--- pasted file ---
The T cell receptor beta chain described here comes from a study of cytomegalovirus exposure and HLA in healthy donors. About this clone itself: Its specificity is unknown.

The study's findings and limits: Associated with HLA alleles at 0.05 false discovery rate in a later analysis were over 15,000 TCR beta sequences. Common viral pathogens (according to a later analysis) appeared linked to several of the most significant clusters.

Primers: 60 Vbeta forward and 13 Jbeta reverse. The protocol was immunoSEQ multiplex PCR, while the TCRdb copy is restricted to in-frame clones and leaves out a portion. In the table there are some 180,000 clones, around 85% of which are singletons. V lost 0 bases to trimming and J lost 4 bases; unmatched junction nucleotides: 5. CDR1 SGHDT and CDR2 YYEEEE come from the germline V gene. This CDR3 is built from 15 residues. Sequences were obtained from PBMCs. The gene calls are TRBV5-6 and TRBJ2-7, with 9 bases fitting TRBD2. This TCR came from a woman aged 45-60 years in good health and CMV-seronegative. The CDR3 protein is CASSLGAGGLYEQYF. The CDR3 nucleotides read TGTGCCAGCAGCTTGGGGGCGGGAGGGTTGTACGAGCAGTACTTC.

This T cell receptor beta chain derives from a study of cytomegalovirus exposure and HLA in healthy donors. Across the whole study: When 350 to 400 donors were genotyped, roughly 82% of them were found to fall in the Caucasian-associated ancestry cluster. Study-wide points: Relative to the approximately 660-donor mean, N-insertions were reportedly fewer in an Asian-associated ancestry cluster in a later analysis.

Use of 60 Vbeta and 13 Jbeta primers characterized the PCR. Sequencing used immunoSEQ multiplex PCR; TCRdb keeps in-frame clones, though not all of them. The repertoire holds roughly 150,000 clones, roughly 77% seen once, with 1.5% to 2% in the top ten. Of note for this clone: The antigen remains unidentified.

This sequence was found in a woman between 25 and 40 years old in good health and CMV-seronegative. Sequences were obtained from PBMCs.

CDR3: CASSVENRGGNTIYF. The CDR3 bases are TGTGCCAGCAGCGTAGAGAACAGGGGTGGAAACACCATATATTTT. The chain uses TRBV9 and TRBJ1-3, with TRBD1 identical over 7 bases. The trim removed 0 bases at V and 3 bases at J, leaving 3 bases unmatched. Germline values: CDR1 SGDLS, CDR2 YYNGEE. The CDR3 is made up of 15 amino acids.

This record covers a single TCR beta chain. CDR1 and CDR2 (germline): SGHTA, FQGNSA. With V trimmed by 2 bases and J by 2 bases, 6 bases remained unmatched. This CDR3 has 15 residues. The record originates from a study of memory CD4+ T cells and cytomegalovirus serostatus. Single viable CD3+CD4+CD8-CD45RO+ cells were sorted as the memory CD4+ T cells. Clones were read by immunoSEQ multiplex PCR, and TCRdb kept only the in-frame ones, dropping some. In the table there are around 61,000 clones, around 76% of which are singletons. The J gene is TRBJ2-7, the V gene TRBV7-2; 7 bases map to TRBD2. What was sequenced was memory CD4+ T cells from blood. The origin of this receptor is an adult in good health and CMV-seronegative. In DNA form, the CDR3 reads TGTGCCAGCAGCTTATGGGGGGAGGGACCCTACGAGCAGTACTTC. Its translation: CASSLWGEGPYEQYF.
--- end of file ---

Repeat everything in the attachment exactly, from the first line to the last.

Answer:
The T cell receptor beta chain described here comes from a study of cytomegalovirus exposure and HLA in healthy donors. About this clone itself: Its specificity is unknown.

The study's findings and limits: Associated with HLA alleles at 0.05 false discovery rate in a later analysis were over 15,000 TCR beta sequences. Common viral pathogens (according to a later analysis) appeared linked to several of the most significant clusters.

Primers: 60 Vbeta forward and 13 Jbeta reverse. The protocol was immunoSEQ multiplex PCR, while the TCRdb copy is restricted to in-frame clones and leaves out a portion. In the table there are some 180,000 clones, around 85% of which are singletons. V lost 0 bases to trimming and J lost 4 bases; unmatched junction nucleotides: 5. CDR1 SGHDT and CDR2 YYEEEE come from the germline V gene. This CDR3 is built from 15 residues. Sequences were obtained from PBMCs. The gene calls are TRBV5-6 and TRBJ2-7, with 9 bases fitting TRBD2. This TCR came from a woman aged 45-60 years in good health and CMV-seronegative. The CDR3 protein is CASSLGAGGLYEQYF. The CDR3 nucleotides read TGTGCCAGCAGCTTGGGGGCGGGAGGGTTGTACGAGCAGTACTTC.

This T cell receptor beta chain derives from a study of cytomegalovirus exposure and HLA in healthy donors. Across the whole study: When 350 to 400 donors were genotyped, roughly 82% of them were found to fall in the Caucasian-associated ancestry cluster. Study-wide points: Relative to the approximately 660-donor mean, N-insertions were reportedly fewer in an Asian-associated ancestry cluster in a later analysis.

Use of 60 Vbeta and 13 Jbeta primers characterized the PCR. Sequencing used immunoSEQ multiplex PCR; TCRdb keeps in-frame clones, though not all of them. The repertoire holds roughly 150,000 clones, roughly 77% seen once, with 1.5% to 2% in the top ten. Of note for this clone: The antigen remains unidentified.

This sequence was found in a woman between 25 and 40 years old in good health and CMV-seronegative. Sequences were obtained from PBMCs.

CDR3: CASSVENRGGNTIYF. The CDR3 bases are TGTGCCAGCAGCGTAGAGAACAGGGGTGGAAACACCATATATTTT. The chain uses TRBV9 and TRBJ1-3, with TRBD1 identical over 7 bases. The trim removed 0 bases at V and 3 bases at J, leaving 3 bases unmatched. Germline values: CDR1 SGDLS, CDR2 YYNGEE. The CDR3 is made up of 15 amino acids.

This record covers a single TCR beta chain. CDR1 and CDR2 (germline): SGHTA, FQGNSA. With V trimmed by 2 bases and J by 2 bases, 6 bases remained unmatched. This CDR3 has 15 residues. The record originates from a study of memory CD4+ T cells and cytomegalovirus serostatus. Single viable CD3+CD4+CD8-CD45RO+ cells were sorted as the memory CD4+ T cells. Clones were read by immunoSEQ multiplex PCR, and TCRdb kept only the in-frame ones, dropping some. In the table there are around 61,000 clones, around 76% of which are singletons. The J gene is TRBJ2-7, the V gene TRBV7-2; 7 bases map to TRBD2. What was sequenced was memory CD4+ T cells from blood. The origin of this receptor is an adult in good health and CMV-seronegative. In DNA form, the CDR3 reads TGTGCCAGCAGCTTATGGGGGGAGGGACCCTACGAGCAGTACTTC. Its translation: CASSLWGEGPYEQYF.